A lot of plans talk about 8 weeks, 12 weeks. Even I wrote one – 2 weeks. The truth about plans that include time frames is that once the 12 week workout plan is over, life still goes on. Sometimes people try these plans and after the plan is over, they still haven’t succeeded in achieving their goal. So they feel that there’s no hope and a lot of people end up confused, discouraged, defeated, and lost.
The truth is, unless you’re getting ready for a show, there shouldn’t be a 12 week plan. It should be a life plan. Do you plan to brush your teeth for 12 weeks and then quit if your teeth don’t become sparkly white and perfect? No, you have to maintain them for the rest of your life.
The same thing goes for health and fitness and your physique in general. You have to think of this as more of marathon and not a sprint. I don’t know if many people can actually do everything in 12 weeks. Matter of fact I’m willing to bet they can’t. Most people I’ve worked with have a hard time making a change in a year. So to define your fitness goals in a 12 week parameter, may possibly set you up for failure.
I’m not trying to slam anyone who has created a 12 week workout plan because a lot of them are made well. The truth is a lot of people want quick fixes and there is no fast way to accomplish anything that will last a lifetime that’s good. What people should be focusing on is how to make a life change because to base a life changing program on 12 weeks is almost like saying that you won’t physically change after 12 weeks is over, which is a lie.
But if you change your lifestyle and make that apart of your plan, now you’ve incorporated something that will be with you always. So a plan that will be forever beneficial would include weekly and monthly consistent diet and training in moderation.
Usually people are caught up in 5-6 day workloads in the gym with loads of cardio, excessive dieting and supplementation. I’ve heard people talk about eating chicken and rice and fish and oatmeal, sweet potatoes and vegetables measured to this amount and weighed to that amount. That’s fine sometimes but you have to realize even though you may not want to admit it, you want to be able to eat fatty foods and have decadent desserts on a weekly to monthly basis. Unless you’re preparing to diet for some sort of competition or photo shoot, or any occasion that requires you to be in superb condition, this way of eating should not be apart of your month to month eating from now until forever.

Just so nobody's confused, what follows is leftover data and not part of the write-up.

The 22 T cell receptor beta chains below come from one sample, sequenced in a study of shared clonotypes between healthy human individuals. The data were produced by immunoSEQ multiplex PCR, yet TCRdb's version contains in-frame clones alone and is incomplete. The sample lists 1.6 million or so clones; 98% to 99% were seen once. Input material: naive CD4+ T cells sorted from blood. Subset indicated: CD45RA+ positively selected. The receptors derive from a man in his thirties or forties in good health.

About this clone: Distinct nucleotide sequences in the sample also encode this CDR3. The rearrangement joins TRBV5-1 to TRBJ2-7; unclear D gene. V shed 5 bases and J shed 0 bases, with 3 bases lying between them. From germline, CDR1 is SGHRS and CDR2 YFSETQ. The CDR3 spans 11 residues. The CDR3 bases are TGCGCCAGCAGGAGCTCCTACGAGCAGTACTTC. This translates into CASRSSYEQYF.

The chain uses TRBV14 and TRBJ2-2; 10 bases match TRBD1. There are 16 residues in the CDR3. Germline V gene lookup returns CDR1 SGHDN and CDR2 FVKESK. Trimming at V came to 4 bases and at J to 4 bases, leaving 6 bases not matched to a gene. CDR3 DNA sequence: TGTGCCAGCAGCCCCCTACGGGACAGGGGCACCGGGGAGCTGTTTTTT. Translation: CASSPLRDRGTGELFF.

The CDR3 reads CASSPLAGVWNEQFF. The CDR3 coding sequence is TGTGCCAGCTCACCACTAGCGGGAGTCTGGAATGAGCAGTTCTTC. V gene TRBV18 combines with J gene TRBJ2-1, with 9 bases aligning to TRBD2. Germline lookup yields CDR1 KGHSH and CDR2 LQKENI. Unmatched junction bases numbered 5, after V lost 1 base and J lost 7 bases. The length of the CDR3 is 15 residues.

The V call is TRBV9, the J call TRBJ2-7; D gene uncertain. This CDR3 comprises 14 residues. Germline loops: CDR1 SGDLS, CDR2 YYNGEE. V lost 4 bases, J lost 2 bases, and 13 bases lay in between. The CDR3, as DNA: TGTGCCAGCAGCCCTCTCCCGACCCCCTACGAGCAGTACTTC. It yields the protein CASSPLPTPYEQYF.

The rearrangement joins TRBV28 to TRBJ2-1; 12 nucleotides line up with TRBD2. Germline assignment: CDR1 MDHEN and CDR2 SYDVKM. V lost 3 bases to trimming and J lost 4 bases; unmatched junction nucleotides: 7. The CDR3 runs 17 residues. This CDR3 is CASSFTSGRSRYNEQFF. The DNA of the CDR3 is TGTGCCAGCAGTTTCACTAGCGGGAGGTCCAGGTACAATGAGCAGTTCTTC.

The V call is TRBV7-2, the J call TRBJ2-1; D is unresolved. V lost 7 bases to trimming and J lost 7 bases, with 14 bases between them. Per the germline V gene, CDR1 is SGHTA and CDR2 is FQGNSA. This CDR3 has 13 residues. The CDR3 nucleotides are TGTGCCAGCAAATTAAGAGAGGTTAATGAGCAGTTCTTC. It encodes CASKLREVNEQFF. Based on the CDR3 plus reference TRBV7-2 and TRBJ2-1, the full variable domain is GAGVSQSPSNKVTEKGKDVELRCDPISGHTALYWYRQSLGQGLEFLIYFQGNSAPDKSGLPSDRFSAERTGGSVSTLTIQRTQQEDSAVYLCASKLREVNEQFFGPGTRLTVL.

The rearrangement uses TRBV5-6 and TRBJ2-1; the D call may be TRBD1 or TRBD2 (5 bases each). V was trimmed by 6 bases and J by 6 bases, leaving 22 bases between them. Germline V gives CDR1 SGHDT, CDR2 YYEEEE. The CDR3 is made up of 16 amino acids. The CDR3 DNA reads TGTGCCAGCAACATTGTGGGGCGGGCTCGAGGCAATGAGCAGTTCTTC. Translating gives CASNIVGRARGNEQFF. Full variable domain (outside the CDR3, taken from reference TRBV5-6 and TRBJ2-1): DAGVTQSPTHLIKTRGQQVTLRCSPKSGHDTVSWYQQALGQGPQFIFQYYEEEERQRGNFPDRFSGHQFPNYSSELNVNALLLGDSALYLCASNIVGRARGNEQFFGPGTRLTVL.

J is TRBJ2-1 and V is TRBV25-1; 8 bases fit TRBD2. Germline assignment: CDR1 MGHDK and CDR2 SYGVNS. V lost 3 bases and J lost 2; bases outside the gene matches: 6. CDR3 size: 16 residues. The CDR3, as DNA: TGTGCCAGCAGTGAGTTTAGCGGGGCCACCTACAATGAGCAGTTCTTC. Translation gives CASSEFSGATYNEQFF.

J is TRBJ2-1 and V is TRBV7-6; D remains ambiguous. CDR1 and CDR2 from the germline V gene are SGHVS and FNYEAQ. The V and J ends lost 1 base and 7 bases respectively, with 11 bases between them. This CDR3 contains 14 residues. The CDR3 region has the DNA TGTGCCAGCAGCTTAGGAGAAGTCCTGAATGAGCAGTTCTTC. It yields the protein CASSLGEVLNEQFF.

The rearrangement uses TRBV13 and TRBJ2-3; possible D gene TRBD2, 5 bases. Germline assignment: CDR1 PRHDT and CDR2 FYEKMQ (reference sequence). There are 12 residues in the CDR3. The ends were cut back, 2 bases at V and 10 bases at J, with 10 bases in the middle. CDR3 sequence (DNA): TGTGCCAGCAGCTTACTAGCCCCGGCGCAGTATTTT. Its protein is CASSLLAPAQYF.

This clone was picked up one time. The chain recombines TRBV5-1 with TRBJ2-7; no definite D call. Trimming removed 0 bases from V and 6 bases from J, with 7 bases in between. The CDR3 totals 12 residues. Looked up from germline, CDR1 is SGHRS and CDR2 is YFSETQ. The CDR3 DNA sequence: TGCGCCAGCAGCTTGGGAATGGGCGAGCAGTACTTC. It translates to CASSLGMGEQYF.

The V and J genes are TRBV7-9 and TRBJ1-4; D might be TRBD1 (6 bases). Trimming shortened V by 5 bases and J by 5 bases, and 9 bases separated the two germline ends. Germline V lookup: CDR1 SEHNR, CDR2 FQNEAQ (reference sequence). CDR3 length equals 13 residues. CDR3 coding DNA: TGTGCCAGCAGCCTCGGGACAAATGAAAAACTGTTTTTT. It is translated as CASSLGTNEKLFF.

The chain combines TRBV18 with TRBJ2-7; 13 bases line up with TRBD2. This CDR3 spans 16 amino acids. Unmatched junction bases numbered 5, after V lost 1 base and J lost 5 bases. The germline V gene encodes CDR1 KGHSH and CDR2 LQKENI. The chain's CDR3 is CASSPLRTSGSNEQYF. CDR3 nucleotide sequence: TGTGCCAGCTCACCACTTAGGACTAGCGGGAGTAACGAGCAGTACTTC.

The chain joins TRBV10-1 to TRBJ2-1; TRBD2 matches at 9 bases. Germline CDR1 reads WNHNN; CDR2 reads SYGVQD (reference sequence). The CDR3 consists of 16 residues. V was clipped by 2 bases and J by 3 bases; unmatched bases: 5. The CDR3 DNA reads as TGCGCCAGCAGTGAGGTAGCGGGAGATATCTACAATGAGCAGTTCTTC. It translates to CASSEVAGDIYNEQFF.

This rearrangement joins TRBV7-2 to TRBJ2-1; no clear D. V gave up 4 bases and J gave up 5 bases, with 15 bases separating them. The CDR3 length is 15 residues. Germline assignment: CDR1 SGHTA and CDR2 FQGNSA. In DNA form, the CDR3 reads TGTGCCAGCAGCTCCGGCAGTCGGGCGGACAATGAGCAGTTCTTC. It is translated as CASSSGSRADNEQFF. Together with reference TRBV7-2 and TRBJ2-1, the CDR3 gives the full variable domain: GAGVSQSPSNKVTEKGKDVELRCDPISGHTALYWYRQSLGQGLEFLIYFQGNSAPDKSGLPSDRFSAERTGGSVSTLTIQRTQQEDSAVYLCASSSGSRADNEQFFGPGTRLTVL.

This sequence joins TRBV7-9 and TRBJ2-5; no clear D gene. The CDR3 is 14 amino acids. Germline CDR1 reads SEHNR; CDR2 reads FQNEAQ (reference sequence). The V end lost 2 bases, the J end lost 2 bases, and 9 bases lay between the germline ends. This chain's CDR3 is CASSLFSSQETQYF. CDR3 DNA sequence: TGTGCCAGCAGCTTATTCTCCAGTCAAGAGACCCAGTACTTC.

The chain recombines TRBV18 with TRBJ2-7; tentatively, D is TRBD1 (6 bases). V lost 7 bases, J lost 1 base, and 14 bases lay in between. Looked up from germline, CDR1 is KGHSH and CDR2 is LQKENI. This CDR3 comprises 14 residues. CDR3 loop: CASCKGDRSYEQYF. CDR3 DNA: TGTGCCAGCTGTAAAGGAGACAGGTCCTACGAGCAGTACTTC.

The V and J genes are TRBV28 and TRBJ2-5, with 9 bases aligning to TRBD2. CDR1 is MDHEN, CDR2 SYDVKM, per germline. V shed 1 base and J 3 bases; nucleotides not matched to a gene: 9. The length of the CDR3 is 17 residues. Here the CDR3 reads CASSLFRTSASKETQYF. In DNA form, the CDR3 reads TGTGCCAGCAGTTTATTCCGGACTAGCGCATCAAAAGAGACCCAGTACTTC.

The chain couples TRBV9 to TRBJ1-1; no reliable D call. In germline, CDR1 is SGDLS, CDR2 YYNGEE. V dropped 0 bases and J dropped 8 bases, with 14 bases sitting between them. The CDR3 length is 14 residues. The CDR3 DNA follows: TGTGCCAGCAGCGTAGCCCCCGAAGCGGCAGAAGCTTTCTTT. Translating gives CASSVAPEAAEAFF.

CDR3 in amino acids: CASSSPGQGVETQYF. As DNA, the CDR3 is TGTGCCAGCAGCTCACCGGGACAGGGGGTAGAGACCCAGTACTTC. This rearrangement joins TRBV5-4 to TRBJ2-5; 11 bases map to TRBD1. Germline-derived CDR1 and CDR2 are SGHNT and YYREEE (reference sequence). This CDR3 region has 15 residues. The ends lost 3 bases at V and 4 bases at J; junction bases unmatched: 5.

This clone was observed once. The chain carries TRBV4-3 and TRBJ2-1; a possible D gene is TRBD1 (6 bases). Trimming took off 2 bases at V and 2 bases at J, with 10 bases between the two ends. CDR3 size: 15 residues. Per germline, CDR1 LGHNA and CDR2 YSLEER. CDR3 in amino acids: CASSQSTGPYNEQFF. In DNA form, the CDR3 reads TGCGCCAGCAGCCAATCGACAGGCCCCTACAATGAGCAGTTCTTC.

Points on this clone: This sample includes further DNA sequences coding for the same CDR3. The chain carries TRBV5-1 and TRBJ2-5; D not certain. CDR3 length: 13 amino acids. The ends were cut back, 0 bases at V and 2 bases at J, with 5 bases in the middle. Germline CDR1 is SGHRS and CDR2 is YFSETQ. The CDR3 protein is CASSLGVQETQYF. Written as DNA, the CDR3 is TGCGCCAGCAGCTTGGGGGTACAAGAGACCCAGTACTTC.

This is one of the problems with the 12 week plan – when people don’t see the results they thought they would see at the end, they are forced to continue to eat in this manner and end up breaking their diet every other weekend if not every weekend. By staying consistent – training and eating in moderation, a permanent transition can take place eliminating the need to struggle within 12 weeks and the feeling of discouragement and defeat when unsuccessful.
The first step to starting your journey of physical fitness is to slowly eliminate bad foods from your diet. This includes processed foods, junk food, sodas, etc., you get the idea. The next step is to join a gym if you’re not already signed up and train anywhere from 2-3 days in a 7 day period leaving at least a day or two between each workout day to rest.
If you’re the average person and not someone who’s into competing or a fitness model, basic multivitamins will enough to begin with as far as supplementation. However, if you are a little more hardcore and want to get sliced, diced and shredded, you might already have an idea about what you may need as far as supplementation goes, ie. fat burners, pre-workouts, protein, amino acids, glutamine, etc,.
But again unless you are getting ready for some show in the next couple months, use these supplements in moderation and also remember that food is the best and most vital supplement your body needs first and foremost. On this lifelong mission to change your physique, it’s more important to weight your options of what you enjoy eating and doing versus what the diet requires.
And the main reason why I say this is because you need to find a balance between your personal life and everything around you. This is what I’ve come to find is the hardest thing for people to juggle. So by just doing a little every week instead of a lot, it becomes more of something you enjoy doing instead of something you have to do. And so as the years go on, you become more like fine wine getting better with age.
The knowledge that you acquire by doing this over the years will be because you experience this new lifestyle and it won’t be because of you cramming it all in 12 weeks.